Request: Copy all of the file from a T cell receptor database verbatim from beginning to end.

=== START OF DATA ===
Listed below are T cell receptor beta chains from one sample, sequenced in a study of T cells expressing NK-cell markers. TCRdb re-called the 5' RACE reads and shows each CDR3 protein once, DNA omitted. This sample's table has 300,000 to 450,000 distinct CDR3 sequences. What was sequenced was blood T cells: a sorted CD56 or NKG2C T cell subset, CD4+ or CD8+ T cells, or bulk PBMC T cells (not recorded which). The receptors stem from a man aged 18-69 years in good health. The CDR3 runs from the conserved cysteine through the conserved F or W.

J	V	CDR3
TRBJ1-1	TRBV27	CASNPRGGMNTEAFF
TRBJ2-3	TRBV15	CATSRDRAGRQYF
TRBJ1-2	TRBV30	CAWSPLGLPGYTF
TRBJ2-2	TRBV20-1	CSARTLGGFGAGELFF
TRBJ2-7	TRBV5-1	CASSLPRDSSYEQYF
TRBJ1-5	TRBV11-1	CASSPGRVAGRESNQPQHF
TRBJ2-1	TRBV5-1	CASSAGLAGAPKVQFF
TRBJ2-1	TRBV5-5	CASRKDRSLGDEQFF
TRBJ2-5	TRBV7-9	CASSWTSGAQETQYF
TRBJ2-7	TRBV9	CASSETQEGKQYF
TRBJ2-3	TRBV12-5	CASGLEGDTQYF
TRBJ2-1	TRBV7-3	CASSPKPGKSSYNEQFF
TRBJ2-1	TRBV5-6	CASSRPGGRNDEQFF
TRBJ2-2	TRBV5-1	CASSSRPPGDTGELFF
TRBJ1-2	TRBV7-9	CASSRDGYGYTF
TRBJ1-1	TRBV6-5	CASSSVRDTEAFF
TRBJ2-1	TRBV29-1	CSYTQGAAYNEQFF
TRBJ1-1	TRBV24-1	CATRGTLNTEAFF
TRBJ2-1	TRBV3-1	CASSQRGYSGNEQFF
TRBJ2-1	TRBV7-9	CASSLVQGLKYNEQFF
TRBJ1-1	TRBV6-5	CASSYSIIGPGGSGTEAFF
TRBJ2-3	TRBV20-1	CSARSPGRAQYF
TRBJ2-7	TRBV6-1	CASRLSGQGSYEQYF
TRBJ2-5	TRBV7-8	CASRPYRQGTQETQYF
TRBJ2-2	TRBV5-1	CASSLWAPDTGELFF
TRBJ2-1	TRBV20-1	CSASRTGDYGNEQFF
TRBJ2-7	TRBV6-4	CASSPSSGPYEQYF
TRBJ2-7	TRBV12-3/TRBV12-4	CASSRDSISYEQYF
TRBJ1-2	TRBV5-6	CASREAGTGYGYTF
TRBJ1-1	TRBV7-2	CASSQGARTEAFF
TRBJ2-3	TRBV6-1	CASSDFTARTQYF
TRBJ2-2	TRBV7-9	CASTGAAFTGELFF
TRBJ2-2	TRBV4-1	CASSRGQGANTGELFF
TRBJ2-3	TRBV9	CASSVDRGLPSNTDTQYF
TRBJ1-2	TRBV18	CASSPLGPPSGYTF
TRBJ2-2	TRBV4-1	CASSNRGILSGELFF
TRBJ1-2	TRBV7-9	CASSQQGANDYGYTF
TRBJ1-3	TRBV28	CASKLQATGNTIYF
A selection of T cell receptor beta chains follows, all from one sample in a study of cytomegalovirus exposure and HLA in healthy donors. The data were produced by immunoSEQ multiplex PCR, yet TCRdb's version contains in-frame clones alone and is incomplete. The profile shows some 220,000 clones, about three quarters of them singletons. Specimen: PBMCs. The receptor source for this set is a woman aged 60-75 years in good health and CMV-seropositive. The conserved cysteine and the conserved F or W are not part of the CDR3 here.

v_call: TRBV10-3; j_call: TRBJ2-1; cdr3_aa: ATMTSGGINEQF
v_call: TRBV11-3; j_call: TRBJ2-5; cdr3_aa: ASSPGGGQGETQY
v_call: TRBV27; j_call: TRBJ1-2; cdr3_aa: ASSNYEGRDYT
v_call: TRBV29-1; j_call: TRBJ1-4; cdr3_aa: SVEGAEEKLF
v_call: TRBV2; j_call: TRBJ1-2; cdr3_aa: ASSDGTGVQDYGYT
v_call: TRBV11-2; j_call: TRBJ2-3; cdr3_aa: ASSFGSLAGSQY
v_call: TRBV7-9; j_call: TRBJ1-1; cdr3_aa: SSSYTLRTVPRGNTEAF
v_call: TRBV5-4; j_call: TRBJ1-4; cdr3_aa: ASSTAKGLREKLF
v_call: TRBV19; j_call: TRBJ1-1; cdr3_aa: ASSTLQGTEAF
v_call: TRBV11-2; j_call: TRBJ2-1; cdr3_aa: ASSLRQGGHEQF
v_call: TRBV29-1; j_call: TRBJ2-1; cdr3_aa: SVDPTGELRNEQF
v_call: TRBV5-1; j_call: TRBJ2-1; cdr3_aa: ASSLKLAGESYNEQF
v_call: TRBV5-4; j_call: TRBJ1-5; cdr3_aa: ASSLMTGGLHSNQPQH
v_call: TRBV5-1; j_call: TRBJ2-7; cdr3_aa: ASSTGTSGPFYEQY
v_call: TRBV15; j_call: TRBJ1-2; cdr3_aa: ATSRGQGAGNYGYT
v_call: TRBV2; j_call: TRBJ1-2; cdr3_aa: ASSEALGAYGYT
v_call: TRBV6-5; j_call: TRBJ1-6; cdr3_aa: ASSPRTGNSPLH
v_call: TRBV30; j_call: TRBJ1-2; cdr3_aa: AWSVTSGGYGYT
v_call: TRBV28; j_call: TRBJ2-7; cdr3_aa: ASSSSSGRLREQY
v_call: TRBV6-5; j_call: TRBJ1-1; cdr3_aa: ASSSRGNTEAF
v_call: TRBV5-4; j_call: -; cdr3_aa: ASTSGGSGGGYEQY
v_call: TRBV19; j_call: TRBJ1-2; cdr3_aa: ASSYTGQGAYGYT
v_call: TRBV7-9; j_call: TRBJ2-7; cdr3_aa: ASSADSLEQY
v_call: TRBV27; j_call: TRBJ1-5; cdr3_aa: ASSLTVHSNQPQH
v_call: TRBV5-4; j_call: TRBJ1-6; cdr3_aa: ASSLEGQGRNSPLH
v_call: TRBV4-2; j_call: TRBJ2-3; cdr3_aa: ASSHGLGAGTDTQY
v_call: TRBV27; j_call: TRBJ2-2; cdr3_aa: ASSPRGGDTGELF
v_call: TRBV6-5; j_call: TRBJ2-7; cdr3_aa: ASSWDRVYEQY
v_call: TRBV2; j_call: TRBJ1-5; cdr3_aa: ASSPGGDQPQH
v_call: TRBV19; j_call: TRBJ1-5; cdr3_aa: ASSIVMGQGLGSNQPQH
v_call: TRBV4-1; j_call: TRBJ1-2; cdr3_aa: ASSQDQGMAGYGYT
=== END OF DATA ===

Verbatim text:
Listed below are T cell receptor beta chains from one sample, sequenced in a study of T cells expressing NK-cell markers. TCRdb re-called the 5' RACE reads and shows each CDR3 protein once, DNA omitted. This sample's table has 300,000 to 450,000 distinct CDR3 sequences. What was sequenced was blood T cells: a sorted CD56 or NKG2C T cell subset, CD4+ or CD8+ T cells, or bulk PBMC T cells (not recorded which). The receptors stem from a man aged 18-69 years in good health. The CDR3 runs from the conserved cysteine through the conserved F or W.

J	V	CDR3
TRBJ1-1	TRBV27	CASNPRGGMNTEAFF
TRBJ2-3	TRBV15	CATSRDRAGRQYF
TRBJ1-2	TRBV30	CAWSPLGLPGYTF
TRBJ2-2	TRBV20-1	CSARTLGGFGAGELFF
TRBJ2-7	TRBV5-1	CASSLPRDSSYEQYF
TRBJ1-5	TRBV11-1	CASSPGRVAGRESNQPQHF
TRBJ2-1	TRBV5-1	CASSAGLAGAPKVQFF
TRBJ2-1	TRBV5-5	CASRKDRSLGDEQFF
TRBJ2-5	TRBV7-9	CASSWTSGAQETQYF
TRBJ2-7	TRBV9	CASSETQEGKQYF
TRBJ2-3	TRBV12-5	CASGLEGDTQYF
TRBJ2-1	TRBV7-3	CASSPKPGKSSYNEQFF
TRBJ2-1	TRBV5-6	CASSRPGGRNDEQFF
TRBJ2-2	TRBV5-1	CASSSRPPGDTGELFF
TRBJ1-2	TRBV7-9	CASSRDGYGYTF
TRBJ1-1	TRBV6-5	CASSSVRDTEAFF
TRBJ2-1	TRBV29-1	CSYTQGAAYNEQFF
TRBJ1-1	TRBV24-1	CATRGTLNTEAFF
TRBJ2-1	TRBV3-1	CASSQRGYSGNEQFF
TRBJ2-1	TRBV7-9	CASSLVQGLKYNEQFF
TRBJ1-1	TRBV6-5	CASSYSIIGPGGSGTEAFF
TRBJ2-3	TRBV20-1	CSARSPGRAQYF
TRBJ2-7	TRBV6-1	CASRLSGQGSYEQYF
TRBJ2-5	TRBV7-8	CASRPYRQGTQETQYF
TRBJ2-2	TRBV5-1	CASSLWAPDTGELFF
TRBJ2-1	TRBV20-1	CSASRTGDYGNEQFF
TRBJ2-7	TRBV6-4	CASSPSSGPYEQYF
TRBJ2-7	TRBV12-3/TRBV12-4	CASSRDSISYEQYF
TRBJ1-2	TRBV5-6	CASREAGTGYGYTF
TRBJ1-1	TRBV7-2	CASSQGARTEAFF
TRBJ2-3	TRBV6-1	CASSDFTARTQYF
TRBJ2-2	TRBV7-9	CASTGAAFTGELFF
TRBJ2-2	TRBV4-1	CASSRGQGANTGELFF
TRBJ2-3	TRBV9	CASSVDRGLPSNTDTQYF
TRBJ1-2	TRBV18	CASSPLGPPSGYTF
TRBJ2-2	TRBV4-1	CASSNRGILSGELFF
TRBJ1-2	TRBV7-9	CASSQQGANDYGYTF
TRBJ1-3	TRBV28	CASKLQATGNTIYF
A selection of T cell receptor beta chains follows, all from one sample in a study of cytomegalovirus exposure and HLA in healthy donors. The data were produced by immunoSEQ multiplex PCR, yet TCRdb's version contains in-frame clones alone and is incomplete. The profile shows some 220,000 clones, about three quarters of them singletons. Specimen: PBMCs. The receptor source for this set is a woman aged 60-75 years in good health and CMV-seropositive. The conserved cysteine and the conserved F or W are not part of the CDR3 here.

v_call: TRBV10-3; j_call: TRBJ2-1; cdr3_aa: ATMTSGGINEQF
v_call: TRBV11-3; j_call: TRBJ2-5; cdr3_aa: ASSPGGGQGETQY
v_call: TRBV27; j_call: TRBJ1-2; cdr3_aa: ASSNYEGRDYT
v_call: TRBV29-1; j_call: TRBJ1-4; cdr3_aa: SVEGAEEKLF
v_call: TRBV2; j_call: TRBJ1-2; cdr3_aa: ASSDGTGVQDYGYT
v_call: TRBV11-2; j_call: TRBJ2-3; cdr3_aa: ASSFGSLAGSQY
v_call: TRBV7-9; j_call: TRBJ1-1; cdr3_aa: SSSYTLRTVPRGNTEAF
v_call: TRBV5-4; j_call: TRBJ1-4; cdr3_aa: ASSTAKGLREKLF
v_call: TRBV19; j_call: TRBJ1-1; cdr3_aa: ASSTLQGTEAF
v_call: TRBV11-2; j_call: TRBJ2-1; cdr3_aa: ASSLRQGGHEQF
v_call: TRBV29-1; j_call: TRBJ2-1; cdr3_aa: SVDPTGELRNEQF
v_call: TRBV5-1; j_call: TRBJ2-1; cdr3_aa: ASSLKLAGESYNEQF
v_call: TRBV5-4; j_call: TRBJ1-5; cdr3_aa: ASSLMTGGLHSNQPQH
v_call: TRBV5-1; j_call: TRBJ2-7; cdr3_aa: ASSTGTSGPFYEQY
v_call: TRBV15; j_call: TRBJ1-2; cdr3_aa: ATSRGQGAGNYGYT
v_call: TRBV2; j_call: TRBJ1-2; cdr3_aa: ASSEALGAYGYT
v_call: TRBV6-5; j_call: TRBJ1-6; cdr3_aa: ASSPRTGNSPLH
v_call: TRBV30; j_call: TRBJ1-2; cdr3_aa: AWSVTSGGYGYT
v_call: TRBV28; j_call: TRBJ2-7; cdr3_aa: ASSSSSGRLREQY
v_call: TRBV6-5; j_call: TRBJ1-1; cdr3_aa: ASSSRGNTEAF
v_call: TRBV5-4; j_call: -; cdr3_aa: ASTSGGSGGGYEQY
v_call: TRBV19; j_call: TRBJ1-2; cdr3_aa: ASSYTGQGAYGYT
v_call: TRBV7-9; j_call: TRBJ2-7; cdr3_aa: ASSADSLEQY
v_call: TRBV27; j_call: TRBJ1-5; cdr3_aa: ASSLTVHSNQPQH
v_call: TRBV5-4; j_call: TRBJ1-6; cdr3_aa: ASSLEGQGRNSPLH
v_call: TRBV4-2; j_call: TRBJ2-3; cdr3_aa: ASSHGLGAGTDTQY
v_call: TRBV27; j_call: TRBJ2-2; cdr3_aa: ASSPRGGDTGELF
v_call: TRBV6-5; j_call: TRBJ2-7; cdr3_aa: ASSWDRVYEQY
v_call: TRBV2; j_call: TRBJ1-5; cdr3_aa: ASSPGGDQPQH
v_call: TRBV19; j_call: TRBJ1-5; cdr3_aa: ASSIVMGQGLGSNQPQH
v_call: TRBV4-1; j_call: TRBJ1-2; cdr3_aa: ASSQDQGMAGYGYT